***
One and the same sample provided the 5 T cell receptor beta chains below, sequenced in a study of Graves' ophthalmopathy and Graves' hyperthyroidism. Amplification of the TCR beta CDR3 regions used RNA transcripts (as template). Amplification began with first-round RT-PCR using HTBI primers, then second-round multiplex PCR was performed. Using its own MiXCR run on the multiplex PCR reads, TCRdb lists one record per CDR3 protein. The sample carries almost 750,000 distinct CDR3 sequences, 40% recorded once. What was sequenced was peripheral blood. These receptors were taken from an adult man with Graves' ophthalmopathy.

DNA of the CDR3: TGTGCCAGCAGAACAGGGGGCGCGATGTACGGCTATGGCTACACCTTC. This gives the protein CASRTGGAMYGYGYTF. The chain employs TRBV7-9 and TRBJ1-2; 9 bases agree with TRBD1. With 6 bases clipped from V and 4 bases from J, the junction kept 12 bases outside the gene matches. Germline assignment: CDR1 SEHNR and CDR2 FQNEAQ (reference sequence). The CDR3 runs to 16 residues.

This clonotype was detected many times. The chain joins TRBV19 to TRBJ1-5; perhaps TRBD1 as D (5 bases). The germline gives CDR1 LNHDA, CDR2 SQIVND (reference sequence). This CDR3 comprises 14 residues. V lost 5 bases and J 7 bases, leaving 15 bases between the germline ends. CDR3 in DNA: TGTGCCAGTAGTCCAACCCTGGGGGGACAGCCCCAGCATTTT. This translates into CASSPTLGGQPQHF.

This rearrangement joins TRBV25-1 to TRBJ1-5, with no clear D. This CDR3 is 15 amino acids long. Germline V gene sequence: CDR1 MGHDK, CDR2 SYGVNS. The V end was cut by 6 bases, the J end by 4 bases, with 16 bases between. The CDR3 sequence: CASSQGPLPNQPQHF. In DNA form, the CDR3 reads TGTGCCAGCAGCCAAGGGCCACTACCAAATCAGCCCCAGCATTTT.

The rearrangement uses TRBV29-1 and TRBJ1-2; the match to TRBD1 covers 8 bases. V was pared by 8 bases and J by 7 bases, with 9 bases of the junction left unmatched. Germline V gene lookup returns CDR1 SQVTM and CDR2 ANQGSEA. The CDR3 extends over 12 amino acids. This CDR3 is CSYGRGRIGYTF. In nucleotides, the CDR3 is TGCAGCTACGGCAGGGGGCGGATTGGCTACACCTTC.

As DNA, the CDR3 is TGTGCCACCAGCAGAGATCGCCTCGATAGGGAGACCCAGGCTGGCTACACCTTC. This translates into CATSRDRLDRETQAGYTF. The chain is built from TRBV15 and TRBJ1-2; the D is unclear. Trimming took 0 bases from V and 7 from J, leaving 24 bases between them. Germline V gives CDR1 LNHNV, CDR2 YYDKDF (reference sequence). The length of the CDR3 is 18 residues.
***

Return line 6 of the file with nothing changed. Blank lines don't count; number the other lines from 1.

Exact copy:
As DNA, the CDR3 is TGTGCCACCAGCAGAGATCGCCTCGATAGGGAGACCCAGGCTGGCTACACCTTC. This translates into CATSRDRLDRETQAGYTF. The chain is built from TRBV15 and TRBJ1-2; the D is unclear. Trimming took 0 bases from V and 7 from J, leaving 24 bases between them. Germline V gives CDR1 LNHNV, CDR2 YYDKDF (reference sequence). The length of the CDR3 is 18 residues.